The only response I can manage right now to to a story like this in the New York Times, is deep sadness, anger and prayer.
- “A gunman … opened fire at the Emanuel African Methodist Episcopal Church, one of the nation’s oldest black churches, on Wednesday evening, killing nine.
- Police arrested the suspect in Shelby, N.C., a town east of Charlotte and just north of the South Carolina state line.
- The Rev. Clementa Pinckney, the church’s pastor and a state senator, was killed, according to the minority leader of the State House of Representatives.
- The police said the other victims in the Charleston church shooting were six women and two men.
- The Charleston police chief, Greg Mullen, called the attack a hate crime.”
It is senseless…
Will you pause to pray?
I spent last week at a youth camp, Institute 2010: God’s All Stars, which is a ministry of the Conference Council on Youth Ministry of the Kansas East Annual Conference. This post is part of a series reflecting on the week and making applications for the local church.
Part of the practice of the week at camp was to share a prayer square. Here is the practice of the prayer squares:
- Choose a strip of cloth from the cross as a part of morning worship.
- Write your name on the square and carry it with you throughout the day.
- Return the strip of cloth to the cross as a part of evening worship.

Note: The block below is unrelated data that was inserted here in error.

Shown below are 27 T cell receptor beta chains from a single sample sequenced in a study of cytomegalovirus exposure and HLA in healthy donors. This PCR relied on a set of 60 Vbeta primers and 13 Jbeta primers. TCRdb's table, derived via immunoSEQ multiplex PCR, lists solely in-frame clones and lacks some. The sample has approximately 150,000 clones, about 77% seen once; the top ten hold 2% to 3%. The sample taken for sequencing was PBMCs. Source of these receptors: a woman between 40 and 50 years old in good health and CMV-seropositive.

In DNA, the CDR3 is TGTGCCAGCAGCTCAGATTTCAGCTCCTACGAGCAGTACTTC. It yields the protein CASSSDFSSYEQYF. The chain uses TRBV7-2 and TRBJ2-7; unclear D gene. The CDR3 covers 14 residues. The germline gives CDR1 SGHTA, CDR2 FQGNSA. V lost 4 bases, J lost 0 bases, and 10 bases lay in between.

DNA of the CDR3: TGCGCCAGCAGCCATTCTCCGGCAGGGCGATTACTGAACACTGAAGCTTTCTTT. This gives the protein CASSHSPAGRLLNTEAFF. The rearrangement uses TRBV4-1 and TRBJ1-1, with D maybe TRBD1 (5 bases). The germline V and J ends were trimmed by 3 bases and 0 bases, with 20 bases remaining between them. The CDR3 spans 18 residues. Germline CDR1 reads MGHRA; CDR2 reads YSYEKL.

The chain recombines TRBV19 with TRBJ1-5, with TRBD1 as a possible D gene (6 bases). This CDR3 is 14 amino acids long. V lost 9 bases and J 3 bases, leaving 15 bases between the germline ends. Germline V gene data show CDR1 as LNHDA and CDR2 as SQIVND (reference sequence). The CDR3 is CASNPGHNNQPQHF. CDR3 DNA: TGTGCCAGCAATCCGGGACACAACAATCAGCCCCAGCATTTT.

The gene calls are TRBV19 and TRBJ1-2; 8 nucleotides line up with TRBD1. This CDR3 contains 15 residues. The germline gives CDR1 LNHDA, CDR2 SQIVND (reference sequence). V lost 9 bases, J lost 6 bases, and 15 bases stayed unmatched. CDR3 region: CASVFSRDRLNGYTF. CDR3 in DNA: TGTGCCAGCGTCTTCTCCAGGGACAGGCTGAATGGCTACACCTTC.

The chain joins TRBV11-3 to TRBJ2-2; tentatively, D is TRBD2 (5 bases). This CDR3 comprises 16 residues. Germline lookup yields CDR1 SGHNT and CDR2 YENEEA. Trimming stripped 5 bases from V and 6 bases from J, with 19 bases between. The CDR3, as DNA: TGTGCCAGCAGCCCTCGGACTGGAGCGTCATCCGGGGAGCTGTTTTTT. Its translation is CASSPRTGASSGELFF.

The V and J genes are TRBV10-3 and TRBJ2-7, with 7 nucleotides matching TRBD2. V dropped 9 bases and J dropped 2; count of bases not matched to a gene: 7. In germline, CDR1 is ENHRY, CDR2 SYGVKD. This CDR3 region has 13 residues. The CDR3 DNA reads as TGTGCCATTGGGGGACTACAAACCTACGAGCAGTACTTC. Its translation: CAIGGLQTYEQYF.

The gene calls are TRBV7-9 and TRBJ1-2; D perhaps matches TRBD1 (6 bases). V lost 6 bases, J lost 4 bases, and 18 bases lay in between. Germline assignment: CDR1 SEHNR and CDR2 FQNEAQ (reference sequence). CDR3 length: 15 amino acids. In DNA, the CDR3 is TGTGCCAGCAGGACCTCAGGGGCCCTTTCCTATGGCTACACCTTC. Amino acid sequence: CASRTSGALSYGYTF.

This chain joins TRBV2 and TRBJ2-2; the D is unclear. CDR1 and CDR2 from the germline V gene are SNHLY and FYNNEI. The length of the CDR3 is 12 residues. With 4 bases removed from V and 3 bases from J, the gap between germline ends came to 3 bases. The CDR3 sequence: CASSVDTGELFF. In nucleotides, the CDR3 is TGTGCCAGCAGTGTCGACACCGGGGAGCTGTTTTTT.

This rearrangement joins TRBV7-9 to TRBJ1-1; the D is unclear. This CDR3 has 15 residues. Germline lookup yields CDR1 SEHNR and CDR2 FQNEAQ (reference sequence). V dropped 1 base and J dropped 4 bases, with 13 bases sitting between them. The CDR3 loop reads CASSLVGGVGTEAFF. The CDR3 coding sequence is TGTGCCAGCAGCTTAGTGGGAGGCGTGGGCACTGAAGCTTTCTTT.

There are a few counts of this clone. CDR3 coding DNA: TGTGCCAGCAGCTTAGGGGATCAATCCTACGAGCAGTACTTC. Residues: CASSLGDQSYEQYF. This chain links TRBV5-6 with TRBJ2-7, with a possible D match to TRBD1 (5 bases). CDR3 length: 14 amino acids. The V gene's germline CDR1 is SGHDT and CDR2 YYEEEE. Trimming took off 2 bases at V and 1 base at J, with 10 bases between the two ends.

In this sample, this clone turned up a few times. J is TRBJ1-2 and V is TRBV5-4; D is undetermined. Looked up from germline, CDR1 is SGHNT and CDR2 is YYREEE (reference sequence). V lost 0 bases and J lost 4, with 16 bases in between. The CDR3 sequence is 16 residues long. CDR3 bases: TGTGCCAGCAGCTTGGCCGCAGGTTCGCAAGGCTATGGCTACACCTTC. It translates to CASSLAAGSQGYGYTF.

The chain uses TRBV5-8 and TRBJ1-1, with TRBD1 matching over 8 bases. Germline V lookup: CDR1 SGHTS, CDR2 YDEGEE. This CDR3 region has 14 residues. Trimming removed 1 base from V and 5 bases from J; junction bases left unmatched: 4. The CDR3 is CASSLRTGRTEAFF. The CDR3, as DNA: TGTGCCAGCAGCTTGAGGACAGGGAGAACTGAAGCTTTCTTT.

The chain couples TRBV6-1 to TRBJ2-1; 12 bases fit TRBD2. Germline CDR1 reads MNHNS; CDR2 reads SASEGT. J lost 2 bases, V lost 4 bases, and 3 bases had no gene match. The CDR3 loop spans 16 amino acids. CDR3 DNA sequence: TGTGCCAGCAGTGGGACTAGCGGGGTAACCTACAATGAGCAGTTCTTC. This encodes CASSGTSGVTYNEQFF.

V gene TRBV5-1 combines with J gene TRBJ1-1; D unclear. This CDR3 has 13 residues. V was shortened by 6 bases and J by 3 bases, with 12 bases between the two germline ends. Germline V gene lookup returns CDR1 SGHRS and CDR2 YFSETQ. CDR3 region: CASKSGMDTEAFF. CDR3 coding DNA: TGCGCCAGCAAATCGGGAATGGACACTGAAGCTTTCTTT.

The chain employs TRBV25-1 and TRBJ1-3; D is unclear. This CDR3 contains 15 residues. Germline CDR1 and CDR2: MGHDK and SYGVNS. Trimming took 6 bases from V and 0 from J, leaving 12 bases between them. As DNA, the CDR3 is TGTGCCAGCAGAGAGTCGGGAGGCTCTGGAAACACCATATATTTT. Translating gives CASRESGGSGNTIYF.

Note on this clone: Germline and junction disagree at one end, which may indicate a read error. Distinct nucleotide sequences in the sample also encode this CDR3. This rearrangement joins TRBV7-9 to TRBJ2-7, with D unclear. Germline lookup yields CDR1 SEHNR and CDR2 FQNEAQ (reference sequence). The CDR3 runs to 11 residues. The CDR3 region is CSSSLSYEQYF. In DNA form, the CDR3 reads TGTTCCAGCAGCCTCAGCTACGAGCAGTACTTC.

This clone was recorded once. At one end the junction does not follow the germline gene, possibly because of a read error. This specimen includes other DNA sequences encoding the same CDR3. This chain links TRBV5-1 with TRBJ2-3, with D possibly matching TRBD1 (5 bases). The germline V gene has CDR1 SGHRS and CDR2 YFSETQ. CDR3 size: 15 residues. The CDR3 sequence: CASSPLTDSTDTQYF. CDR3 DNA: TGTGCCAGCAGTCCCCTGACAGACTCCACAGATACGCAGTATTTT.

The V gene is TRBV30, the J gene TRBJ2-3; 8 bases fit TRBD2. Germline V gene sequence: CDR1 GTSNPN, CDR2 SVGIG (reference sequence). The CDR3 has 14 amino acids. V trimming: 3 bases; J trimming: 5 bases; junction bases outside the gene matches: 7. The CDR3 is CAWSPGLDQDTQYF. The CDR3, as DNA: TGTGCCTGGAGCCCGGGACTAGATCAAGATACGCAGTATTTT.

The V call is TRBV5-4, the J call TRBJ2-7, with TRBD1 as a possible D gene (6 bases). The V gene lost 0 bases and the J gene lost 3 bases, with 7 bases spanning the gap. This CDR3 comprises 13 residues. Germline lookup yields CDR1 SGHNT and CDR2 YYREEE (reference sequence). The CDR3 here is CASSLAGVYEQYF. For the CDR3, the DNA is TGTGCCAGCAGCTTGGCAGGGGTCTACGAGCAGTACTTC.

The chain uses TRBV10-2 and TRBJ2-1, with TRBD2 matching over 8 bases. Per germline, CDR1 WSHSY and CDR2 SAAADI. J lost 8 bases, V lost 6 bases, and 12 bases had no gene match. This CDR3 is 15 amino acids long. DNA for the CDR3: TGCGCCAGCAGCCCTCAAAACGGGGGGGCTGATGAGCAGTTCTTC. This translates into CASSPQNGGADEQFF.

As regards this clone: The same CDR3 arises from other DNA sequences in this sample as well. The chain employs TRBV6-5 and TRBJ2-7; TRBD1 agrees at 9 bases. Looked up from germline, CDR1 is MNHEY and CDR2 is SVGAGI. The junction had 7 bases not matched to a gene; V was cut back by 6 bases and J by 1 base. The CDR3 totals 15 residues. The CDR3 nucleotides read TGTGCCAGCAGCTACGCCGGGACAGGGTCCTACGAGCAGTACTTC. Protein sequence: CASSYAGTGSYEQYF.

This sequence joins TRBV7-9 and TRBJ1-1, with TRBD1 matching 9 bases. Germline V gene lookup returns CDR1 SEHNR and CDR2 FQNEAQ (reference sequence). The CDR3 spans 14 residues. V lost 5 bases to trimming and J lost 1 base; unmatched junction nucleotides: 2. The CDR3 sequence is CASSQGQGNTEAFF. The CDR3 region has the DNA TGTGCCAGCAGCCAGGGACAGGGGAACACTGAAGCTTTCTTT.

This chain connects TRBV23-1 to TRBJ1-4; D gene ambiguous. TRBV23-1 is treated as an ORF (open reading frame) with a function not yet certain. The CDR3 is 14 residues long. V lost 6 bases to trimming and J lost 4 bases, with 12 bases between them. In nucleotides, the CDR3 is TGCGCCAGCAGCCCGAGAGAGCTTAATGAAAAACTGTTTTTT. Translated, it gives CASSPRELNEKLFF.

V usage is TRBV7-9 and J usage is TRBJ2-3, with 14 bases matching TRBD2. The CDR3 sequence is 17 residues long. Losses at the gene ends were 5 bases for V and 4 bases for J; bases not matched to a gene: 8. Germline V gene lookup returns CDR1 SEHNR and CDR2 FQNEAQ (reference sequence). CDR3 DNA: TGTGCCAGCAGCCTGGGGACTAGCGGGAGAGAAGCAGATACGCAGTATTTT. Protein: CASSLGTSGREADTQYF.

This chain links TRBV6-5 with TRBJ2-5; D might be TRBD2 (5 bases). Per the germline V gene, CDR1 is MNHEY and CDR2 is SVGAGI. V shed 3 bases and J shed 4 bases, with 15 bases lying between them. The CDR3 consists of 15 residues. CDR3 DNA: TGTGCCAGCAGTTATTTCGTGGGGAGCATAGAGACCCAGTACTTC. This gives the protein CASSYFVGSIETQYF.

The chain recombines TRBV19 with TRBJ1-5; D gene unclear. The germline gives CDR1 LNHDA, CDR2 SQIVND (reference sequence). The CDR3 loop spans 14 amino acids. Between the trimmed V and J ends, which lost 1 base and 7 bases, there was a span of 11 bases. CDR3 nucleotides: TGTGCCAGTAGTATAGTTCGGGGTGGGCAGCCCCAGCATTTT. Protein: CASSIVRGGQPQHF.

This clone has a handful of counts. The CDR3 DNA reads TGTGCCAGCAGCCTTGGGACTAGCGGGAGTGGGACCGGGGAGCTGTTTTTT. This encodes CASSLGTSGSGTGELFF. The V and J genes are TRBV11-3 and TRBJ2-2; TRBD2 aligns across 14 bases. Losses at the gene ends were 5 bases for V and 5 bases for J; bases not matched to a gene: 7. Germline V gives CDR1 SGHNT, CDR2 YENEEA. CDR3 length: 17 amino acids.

- Repeat the next day and continue to be in prayer for all those whose names are written on the cloth.
- On the last day, take one home with you.
This is a cool practice. In addition to the opportunity to be in prayer, I was struck by the power of the entire camp moving forward to the cross. These pictures are from morning worship. You can see the cross in the front covered with green prayer squares and the students moving forward to the cross.
In what ways is your local church inviting people to the cross?
How are people equipped to pray for one another?
This morning I am headed with the team of senior staff at Resurrection to a retreat center in Missouri about 90 minutes away. I love to get away with other members of the staff to spend time together and dream about the future of the church. According to the last email update, here is the plan…
By consensus, the thrust of our time together will be to step away from the demands of our usual work to do three things:
- We will breathe, pray, reflect and be spiritually refreshed.
- We will form tighter, lasting, deeper relationships with one another.
- We will sharpen ourselves as leaders in God’s church.
This will be more of a retreat, in every sense of the word. There will be less time on future planning and more about just being together. I am looking forward to it.